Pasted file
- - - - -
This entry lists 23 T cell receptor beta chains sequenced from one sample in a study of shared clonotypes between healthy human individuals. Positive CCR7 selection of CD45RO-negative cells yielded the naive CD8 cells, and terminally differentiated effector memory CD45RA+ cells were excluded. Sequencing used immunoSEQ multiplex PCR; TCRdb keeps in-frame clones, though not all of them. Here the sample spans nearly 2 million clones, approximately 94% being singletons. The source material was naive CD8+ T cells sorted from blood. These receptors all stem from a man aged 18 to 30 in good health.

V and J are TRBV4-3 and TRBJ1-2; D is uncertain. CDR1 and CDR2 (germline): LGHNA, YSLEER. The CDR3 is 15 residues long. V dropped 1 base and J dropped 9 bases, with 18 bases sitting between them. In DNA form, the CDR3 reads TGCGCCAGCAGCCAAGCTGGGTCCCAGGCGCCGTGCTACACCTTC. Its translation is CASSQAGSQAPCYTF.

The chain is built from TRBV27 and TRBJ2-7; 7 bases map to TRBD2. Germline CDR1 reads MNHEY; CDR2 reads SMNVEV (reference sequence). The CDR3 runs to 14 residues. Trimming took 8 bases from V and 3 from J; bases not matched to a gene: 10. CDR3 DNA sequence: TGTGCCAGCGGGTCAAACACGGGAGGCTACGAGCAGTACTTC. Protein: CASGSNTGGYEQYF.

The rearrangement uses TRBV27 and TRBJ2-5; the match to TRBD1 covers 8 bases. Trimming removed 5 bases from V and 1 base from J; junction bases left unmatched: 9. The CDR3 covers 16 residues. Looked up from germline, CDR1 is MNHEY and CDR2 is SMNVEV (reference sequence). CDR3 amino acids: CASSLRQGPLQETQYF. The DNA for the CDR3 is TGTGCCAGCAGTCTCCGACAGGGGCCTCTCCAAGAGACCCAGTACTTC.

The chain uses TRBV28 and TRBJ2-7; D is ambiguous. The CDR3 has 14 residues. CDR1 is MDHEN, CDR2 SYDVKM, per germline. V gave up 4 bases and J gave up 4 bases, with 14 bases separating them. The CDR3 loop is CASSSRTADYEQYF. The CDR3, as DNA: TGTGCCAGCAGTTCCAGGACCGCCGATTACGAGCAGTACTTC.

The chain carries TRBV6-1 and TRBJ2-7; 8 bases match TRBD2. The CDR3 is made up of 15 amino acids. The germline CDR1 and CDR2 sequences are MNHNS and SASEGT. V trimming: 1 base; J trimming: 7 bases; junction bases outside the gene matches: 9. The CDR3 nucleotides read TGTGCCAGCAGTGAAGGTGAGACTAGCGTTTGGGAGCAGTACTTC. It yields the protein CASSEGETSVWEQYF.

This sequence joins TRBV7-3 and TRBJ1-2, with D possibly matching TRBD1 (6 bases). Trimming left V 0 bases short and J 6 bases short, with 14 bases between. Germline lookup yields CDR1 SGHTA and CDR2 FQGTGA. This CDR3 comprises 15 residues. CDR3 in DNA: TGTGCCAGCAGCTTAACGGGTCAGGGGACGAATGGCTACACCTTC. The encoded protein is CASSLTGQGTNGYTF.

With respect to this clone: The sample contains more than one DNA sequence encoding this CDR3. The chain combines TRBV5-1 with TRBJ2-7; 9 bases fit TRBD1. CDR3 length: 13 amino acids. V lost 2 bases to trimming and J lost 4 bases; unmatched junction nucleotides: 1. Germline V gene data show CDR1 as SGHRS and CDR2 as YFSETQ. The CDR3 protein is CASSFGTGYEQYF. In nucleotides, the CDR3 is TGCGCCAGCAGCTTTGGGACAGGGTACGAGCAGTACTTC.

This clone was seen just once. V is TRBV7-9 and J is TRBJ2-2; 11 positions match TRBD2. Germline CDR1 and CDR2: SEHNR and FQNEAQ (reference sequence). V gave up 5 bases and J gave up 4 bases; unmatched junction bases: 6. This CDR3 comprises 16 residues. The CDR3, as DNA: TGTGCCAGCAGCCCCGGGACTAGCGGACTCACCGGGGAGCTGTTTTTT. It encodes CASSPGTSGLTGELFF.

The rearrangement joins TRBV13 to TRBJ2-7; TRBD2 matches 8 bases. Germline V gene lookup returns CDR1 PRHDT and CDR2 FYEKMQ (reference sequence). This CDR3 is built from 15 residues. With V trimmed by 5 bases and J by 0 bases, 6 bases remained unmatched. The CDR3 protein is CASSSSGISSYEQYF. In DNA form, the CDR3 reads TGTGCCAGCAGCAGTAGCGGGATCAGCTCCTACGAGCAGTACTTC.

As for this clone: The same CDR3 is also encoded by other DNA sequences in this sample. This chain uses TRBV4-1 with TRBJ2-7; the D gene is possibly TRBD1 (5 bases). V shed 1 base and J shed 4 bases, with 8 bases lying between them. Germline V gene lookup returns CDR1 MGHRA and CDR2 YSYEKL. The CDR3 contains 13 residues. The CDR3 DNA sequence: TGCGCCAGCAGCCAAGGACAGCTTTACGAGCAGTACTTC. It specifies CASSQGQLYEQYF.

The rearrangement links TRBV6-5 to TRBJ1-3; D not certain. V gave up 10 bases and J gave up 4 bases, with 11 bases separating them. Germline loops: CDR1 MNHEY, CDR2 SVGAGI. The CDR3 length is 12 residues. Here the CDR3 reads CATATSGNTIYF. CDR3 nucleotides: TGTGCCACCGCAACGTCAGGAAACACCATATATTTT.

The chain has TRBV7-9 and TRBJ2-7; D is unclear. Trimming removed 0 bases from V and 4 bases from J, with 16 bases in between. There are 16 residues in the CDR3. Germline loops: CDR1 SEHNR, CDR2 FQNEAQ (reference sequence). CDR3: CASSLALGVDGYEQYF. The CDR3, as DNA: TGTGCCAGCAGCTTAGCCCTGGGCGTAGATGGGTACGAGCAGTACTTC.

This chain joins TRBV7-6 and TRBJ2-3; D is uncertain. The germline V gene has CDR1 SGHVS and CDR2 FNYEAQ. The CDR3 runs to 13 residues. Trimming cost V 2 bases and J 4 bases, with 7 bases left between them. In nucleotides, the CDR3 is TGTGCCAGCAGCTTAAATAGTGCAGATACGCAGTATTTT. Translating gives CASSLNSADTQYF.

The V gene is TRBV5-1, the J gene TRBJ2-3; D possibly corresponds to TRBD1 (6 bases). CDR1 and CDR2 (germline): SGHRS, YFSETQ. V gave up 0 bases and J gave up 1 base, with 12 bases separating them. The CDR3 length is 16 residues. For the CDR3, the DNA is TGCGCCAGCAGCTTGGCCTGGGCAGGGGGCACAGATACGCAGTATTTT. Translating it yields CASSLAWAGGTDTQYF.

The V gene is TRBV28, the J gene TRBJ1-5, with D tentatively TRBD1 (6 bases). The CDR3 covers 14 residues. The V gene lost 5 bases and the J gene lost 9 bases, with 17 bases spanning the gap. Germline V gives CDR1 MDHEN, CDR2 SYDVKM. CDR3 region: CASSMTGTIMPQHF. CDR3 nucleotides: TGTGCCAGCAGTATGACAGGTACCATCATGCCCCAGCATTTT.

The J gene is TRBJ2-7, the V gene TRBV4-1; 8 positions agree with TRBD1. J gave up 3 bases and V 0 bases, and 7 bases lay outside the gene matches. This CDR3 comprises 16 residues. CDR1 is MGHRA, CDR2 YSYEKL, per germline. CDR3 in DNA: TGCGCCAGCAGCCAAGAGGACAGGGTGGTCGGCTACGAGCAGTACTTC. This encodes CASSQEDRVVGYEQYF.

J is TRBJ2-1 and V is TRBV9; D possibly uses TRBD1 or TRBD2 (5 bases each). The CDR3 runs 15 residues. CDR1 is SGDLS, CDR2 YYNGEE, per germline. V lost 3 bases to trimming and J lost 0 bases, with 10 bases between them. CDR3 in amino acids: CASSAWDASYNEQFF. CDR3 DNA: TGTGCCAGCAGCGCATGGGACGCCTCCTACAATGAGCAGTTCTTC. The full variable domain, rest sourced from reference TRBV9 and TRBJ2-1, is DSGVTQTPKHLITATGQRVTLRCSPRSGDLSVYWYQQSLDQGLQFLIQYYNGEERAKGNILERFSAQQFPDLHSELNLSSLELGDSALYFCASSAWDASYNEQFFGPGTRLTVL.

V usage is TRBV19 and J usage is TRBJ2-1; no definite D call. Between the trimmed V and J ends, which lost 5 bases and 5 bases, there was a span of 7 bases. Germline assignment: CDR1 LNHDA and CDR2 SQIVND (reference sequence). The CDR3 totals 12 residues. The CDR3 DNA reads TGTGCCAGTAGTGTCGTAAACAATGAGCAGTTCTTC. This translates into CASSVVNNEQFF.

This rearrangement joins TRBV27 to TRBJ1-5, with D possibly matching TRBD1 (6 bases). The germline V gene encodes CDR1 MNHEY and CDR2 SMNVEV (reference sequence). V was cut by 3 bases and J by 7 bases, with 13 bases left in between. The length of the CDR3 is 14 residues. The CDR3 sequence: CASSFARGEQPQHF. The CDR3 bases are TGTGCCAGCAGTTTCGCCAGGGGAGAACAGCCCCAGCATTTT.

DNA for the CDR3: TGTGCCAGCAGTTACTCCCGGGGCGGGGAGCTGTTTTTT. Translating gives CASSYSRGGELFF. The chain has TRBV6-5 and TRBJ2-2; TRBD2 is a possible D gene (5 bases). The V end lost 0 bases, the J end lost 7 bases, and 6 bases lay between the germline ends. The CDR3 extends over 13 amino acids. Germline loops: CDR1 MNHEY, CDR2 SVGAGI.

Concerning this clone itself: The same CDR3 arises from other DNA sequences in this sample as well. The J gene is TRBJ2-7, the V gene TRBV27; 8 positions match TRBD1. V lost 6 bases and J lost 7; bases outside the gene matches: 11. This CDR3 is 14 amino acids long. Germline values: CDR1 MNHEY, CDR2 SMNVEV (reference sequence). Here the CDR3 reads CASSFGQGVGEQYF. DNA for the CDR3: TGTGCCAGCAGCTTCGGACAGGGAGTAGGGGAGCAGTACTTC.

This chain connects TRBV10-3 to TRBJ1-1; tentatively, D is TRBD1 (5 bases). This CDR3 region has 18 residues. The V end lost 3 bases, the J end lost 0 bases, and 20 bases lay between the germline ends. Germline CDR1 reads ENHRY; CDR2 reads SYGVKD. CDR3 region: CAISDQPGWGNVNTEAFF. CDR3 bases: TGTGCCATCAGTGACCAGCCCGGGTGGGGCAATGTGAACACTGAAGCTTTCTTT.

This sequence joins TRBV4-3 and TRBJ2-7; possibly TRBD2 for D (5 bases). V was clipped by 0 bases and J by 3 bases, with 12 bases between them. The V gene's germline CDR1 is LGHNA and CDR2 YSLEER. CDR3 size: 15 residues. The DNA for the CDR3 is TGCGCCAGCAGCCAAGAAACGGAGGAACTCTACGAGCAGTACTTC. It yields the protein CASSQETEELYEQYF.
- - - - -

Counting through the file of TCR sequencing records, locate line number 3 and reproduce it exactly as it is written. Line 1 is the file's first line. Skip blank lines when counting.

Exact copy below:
The chain is built from TRBV27 and TRBJ2-7; 7 bases map to TRBD2. Germline CDR1 reads MNHEY; CDR2 reads SMNVEV (reference sequence). The CDR3 runs to 14 residues. Trimming took 8 bases from V and 3 from J; bases not matched to a gene: 10. CDR3 DNA sequence: TGTGCCAGCGGGTCAAACACGGGAGGCTACGAGCAGTACTTC. Protein: CASGSNTGGYEQYF.